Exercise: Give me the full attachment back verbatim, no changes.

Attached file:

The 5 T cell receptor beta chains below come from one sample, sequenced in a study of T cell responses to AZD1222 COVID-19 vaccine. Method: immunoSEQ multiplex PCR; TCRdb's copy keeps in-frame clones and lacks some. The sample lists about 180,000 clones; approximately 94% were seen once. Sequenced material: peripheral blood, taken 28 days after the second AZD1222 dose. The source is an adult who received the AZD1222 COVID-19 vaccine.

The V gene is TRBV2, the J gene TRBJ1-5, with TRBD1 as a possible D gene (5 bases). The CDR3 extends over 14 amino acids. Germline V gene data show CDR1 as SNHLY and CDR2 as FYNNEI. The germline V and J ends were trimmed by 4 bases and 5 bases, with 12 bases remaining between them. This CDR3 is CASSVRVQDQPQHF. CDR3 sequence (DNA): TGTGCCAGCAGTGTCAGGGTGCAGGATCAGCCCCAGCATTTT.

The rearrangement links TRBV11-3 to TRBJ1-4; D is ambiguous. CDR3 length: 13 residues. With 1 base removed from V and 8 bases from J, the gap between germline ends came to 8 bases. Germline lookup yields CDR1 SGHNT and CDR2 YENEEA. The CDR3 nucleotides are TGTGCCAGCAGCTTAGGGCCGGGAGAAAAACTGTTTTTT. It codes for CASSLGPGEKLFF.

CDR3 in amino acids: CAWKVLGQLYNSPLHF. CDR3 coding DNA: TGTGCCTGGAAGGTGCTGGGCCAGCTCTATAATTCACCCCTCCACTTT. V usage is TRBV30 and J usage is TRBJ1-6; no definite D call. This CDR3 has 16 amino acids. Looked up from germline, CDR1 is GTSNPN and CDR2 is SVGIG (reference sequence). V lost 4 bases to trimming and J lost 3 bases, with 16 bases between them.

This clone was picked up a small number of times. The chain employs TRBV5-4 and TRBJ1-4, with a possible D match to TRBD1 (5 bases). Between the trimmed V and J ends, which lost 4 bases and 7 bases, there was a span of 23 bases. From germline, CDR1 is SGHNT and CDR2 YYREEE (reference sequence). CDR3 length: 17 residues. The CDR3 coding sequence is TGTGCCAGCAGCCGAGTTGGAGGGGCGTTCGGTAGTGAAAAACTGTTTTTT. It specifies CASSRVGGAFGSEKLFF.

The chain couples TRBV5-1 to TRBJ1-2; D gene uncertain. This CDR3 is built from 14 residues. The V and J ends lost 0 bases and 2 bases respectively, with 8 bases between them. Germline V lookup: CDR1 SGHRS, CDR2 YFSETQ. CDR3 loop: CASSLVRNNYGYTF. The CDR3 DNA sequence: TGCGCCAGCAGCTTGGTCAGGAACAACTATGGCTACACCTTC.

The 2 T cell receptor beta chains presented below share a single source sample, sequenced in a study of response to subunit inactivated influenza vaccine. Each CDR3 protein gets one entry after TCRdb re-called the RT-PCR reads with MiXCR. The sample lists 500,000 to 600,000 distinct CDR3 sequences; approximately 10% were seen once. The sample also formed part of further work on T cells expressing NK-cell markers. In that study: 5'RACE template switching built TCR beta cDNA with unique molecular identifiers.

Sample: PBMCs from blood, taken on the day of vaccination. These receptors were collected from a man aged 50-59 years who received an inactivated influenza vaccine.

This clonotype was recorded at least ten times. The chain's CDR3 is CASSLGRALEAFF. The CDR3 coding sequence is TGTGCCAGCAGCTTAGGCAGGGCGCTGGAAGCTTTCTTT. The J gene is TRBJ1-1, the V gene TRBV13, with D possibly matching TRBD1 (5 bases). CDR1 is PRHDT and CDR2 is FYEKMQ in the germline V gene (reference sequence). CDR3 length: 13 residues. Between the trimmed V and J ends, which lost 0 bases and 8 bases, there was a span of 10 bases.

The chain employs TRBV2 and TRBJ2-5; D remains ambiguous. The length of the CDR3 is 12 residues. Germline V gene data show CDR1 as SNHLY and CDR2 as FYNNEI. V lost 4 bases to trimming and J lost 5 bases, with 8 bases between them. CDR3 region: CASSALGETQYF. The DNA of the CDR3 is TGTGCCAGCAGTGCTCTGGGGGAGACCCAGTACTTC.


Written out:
The 5 T cell receptor beta chains below come from one sample, sequenced in a study of T cell responses to AZD1222 COVID-19 vaccine. Method: immunoSEQ multiplex PCR; TCRdb's copy keeps in-frame clones and lacks some. The sample lists about 180,000 clones; approximately 94% were seen once. Sequenced material: peripheral blood, taken 28 days after the second AZD1222 dose. The source is an adult who received the AZD1222 COVID-19 vaccine.

The V gene is TRBV2, the J gene TRBJ1-5, with TRBD1 as a possible D gene (5 bases). The CDR3 extends over 14 amino acids. Germline V gene data show CDR1 as SNHLY and CDR2 as FYNNEI. The germline V and J ends were trimmed by 4 bases and 5 bases, with 12 bases remaining between them. This CDR3 is CASSVRVQDQPQHF. CDR3 sequence (DNA): TGTGCCAGCAGTGTCAGGGTGCAGGATCAGCCCCAGCATTTT.

The rearrangement links TRBV11-3 to TRBJ1-4; D is ambiguous. CDR3 length: 13 residues. With 1 base removed from V and 8 bases from J, the gap between germline ends came to 8 bases. Germline lookup yields CDR1 SGHNT and CDR2 YENEEA. The CDR3 nucleotides are TGTGCCAGCAGCTTAGGGCCGGGAGAAAAACTGTTTTTT. It codes for CASSLGPGEKLFF.

CDR3 in amino acids: CAWKVLGQLYNSPLHF. CDR3 coding DNA: TGTGCCTGGAAGGTGCTGGGCCAGCTCTATAATTCACCCCTCCACTTT. V usage is TRBV30 and J usage is TRBJ1-6; no definite D call. This CDR3 has 16 amino acids. Looked up from germline, CDR1 is GTSNPN and CDR2 is SVGIG (reference sequence). V lost 4 bases to trimming and J lost 3 bases, with 16 bases between them.

This clone was picked up a small number of times. The chain employs TRBV5-4 and TRBJ1-4, with a possible D match to TRBD1 (5 bases). Between the trimmed V and J ends, which lost 4 bases and 7 bases, there was a span of 23 bases. From germline, CDR1 is SGHNT and CDR2 YYREEE (reference sequence). CDR3 length: 17 residues. The CDR3 coding sequence is TGTGCCAGCAGCCGAGTTGGAGGGGCGTTCGGTAGTGAAAAACTGTTTTTT. It specifies CASSRVGGAFGSEKLFF.

The chain couples TRBV5-1 to TRBJ1-2; D gene uncertain. This CDR3 is built from 14 residues. The V and J ends lost 0 bases and 2 bases respectively, with 8 bases between them. Germline V lookup: CDR1 SGHRS, CDR2 YFSETQ. CDR3 loop: CASSLVRNNYGYTF. The CDR3 DNA sequence: TGCGCCAGCAGCTTGGTCAGGAACAACTATGGCTACACCTTC.

The 2 T cell receptor beta chains presented below share a single source sample, sequenced in a study of response to subunit inactivated influenza vaccine. Each CDR3 protein gets one entry after TCRdb re-called the RT-PCR reads with MiXCR. The sample lists 500,000 to 600,000 distinct CDR3 sequences; approximately 10% were seen once. The sample also formed part of further work on T cells expressing NK-cell markers. In that study: 5'RACE template switching built TCR beta cDNA with unique molecular identifiers.

Sample: PBMCs from blood, taken on the day of vaccination. These receptors were collected from a man aged 50-59 years who received an inactivated influenza vaccine.

This clonotype was recorded at least ten times. The chain's CDR3 is CASSLGRALEAFF. The CDR3 coding sequence is TGTGCCAGCAGCTTAGGCAGGGCGCTGGAAGCTTTCTTT. The J gene is TRBJ1-1, the V gene TRBV13, with D possibly matching TRBD1 (5 bases). CDR1 is PRHDT and CDR2 is FYEKMQ in the germline V gene (reference sequence). CDR3 length: 13 residues. Between the trimmed V and J ends, which lost 0 bases and 8 bases, there was a span of 10 bases.

The chain employs TRBV2 and TRBJ2-5; D remains ambiguous. The length of the CDR3 is 12 residues. Germline V gene data show CDR1 as SNHLY and CDR2 as FYNNEI. V lost 4 bases to trimming and J lost 5 bases, with 8 bases between them. CDR3 region: CASSALGETQYF. The DNA of the CDR3 is TGTGCCAGCAGTGCTCTGGGGGAGACCCAGTACTTC.